Back in 2007, I ventured off on my first cruise — two weeks in the Mediterranean! While most of my friends ventured off on 3 day booze cruises to Mexico, I was flying halfway around the world spending two weeks exploring parts of Greece, Italy, Croatia, and Turkey.
After departing Venice, Italy our first port was Dubrovnik. Prior to this trip, Croatia had not been necessarily high on my list of dream destinations. Now? I am ready to go back and have been itching to do so for the last four years. One day on a cruise ship is definitely not enough to see Dubrovnik, let alone more of Croatia’s countryside.
The Old City of Dubrovnik is known as the “Pearl of the Adriatic”. It is a UNESCO World Heritage Site situated right on the Dalmation coastline. When you are coming down into the city, be sure to stop at one of the lookout points as they provide some striking views of the historic fort walls. Dubrovnik is definitely on more travelers’ radars and the region is becoming an increasingly popular tourist spot. Although it is becoming known as a vacation hot spit, Dubrovnik was once considered one of the most powerful cities in the Adriatic.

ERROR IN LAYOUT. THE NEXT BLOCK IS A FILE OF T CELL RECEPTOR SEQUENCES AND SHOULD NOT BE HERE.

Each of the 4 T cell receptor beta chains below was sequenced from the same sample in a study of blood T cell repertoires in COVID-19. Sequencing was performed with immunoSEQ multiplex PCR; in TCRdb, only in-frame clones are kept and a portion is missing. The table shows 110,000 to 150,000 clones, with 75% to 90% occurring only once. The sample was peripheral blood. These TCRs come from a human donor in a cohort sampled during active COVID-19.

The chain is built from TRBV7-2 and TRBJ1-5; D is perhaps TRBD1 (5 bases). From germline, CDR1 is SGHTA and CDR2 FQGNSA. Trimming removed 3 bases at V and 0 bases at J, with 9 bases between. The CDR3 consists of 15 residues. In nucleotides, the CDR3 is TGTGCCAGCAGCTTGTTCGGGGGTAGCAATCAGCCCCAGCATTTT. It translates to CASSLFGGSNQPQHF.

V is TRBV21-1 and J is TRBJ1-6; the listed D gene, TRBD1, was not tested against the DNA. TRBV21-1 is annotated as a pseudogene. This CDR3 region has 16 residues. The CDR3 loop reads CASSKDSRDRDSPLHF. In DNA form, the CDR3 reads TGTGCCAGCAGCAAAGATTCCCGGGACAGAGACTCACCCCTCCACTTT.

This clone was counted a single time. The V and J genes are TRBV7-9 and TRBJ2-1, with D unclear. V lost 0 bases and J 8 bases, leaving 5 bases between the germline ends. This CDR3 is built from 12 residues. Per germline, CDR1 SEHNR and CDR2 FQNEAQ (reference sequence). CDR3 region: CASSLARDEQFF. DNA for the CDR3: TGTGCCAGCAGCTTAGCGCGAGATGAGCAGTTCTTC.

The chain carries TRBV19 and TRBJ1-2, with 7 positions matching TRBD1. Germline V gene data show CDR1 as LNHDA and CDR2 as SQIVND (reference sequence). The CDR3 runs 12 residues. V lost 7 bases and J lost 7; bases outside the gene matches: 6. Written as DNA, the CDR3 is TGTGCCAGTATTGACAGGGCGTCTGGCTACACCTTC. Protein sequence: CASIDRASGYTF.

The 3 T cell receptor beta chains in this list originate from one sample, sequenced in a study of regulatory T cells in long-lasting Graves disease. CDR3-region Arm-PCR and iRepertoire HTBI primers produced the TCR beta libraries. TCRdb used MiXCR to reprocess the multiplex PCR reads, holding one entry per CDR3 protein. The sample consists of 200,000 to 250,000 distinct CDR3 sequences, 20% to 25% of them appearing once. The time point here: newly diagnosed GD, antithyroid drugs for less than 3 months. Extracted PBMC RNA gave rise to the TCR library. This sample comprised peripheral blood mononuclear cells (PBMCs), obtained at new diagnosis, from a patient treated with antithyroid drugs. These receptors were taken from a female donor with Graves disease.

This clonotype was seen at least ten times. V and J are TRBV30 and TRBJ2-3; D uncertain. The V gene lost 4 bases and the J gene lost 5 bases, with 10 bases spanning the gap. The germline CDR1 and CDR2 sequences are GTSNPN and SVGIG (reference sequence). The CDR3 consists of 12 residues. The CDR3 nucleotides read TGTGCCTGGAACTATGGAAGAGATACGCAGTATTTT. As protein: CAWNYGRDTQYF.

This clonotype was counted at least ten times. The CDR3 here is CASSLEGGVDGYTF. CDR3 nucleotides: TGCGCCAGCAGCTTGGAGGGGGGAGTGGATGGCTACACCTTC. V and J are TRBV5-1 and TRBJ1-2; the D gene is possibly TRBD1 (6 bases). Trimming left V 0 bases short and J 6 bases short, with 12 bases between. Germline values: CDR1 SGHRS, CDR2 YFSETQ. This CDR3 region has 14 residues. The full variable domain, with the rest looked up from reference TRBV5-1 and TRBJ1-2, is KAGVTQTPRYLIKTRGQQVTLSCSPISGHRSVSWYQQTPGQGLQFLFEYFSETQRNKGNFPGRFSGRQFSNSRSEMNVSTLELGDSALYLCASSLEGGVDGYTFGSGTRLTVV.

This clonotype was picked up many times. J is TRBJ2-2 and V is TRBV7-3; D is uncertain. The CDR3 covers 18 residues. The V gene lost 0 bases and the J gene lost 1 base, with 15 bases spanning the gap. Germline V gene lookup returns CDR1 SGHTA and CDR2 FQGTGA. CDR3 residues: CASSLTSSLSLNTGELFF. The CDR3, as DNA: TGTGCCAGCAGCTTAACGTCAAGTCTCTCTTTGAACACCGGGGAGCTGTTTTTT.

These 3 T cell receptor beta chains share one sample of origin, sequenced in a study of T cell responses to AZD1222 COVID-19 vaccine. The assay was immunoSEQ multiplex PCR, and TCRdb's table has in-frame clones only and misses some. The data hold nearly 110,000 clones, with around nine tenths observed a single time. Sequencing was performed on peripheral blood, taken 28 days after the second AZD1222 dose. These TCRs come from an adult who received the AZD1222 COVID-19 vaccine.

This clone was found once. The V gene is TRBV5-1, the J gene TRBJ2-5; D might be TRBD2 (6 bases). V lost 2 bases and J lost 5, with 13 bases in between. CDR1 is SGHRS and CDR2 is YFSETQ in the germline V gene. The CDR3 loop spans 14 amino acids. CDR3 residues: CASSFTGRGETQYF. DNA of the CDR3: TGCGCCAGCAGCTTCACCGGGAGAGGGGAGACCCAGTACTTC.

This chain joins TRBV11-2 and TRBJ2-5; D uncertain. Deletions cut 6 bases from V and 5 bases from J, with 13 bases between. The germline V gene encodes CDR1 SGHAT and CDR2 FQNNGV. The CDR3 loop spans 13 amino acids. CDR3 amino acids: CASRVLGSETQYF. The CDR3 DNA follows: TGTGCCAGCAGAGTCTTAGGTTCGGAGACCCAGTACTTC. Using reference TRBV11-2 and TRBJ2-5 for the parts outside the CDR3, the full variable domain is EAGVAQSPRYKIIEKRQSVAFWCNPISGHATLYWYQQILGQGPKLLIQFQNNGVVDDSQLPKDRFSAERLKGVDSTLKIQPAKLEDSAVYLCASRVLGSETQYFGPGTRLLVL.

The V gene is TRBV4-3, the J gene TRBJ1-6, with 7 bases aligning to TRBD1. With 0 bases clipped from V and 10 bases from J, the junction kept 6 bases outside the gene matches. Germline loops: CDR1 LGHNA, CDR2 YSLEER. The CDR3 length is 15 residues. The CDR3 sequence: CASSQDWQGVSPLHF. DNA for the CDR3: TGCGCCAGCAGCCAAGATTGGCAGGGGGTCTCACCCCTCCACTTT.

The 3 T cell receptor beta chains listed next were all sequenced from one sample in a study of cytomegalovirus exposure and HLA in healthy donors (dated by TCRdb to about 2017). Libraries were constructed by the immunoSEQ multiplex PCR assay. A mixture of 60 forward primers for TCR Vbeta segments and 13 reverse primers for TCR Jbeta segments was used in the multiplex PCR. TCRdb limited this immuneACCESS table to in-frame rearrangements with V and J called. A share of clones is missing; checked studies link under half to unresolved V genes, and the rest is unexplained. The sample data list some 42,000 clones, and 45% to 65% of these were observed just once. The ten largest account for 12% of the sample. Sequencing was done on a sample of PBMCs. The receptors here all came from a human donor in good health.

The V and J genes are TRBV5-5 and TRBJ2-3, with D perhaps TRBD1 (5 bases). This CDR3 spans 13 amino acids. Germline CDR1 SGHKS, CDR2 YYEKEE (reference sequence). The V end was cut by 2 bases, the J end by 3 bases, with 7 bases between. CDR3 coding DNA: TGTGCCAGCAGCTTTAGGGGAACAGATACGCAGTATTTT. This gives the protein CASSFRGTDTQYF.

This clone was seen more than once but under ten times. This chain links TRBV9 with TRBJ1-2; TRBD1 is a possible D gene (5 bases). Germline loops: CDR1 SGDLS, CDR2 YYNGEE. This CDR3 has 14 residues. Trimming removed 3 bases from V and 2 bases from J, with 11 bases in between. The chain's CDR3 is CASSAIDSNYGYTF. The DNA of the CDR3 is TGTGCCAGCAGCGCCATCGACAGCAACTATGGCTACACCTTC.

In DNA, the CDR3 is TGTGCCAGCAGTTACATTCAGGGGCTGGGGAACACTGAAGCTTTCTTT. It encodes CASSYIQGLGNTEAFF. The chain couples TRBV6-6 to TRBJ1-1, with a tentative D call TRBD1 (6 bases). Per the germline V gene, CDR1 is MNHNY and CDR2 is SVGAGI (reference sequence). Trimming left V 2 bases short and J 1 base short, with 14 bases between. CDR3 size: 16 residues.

Dubrovnik has seen its share of turmoil over the centuries. It was severely damaged by a large earthquake in 1667 but managed to preserve its churchs which have elements of Gothic, Renaissance, and Baroque influences. Another earthquake rocked the area in 1979 and it was also damaged again in the early 1990’s during war. About two months after I visited in 2007, the highly publicized wildfires hit Croatia, but fortunately Old Dubrovnik was spared from any damage.
Dubrovnik is noted for the signature red tile roofs and the fortress walls that dot the coastline. The main street is the Stradun, a polished limestone pedestrian only thoroughfare. The area is well preserved as the city enforces strict rules about upkeep of homes and the signage to shops is limited to a discreet name on the lantern above the door. The only evidence of the recent war is a few mismatched tiles. The city will continue to evolve and emerge as a thriving tourist destination as cruise lines continue to add Dubrovnik to their ports of call.
If your travel plans allow, give yourself several days to explore Dubrovnik and the surrounding areas of Mali and Mali Ston. Completely worth it. They are deserving of their own post as most of my Dubrovnik time was devoted to the areas outside of the Old City.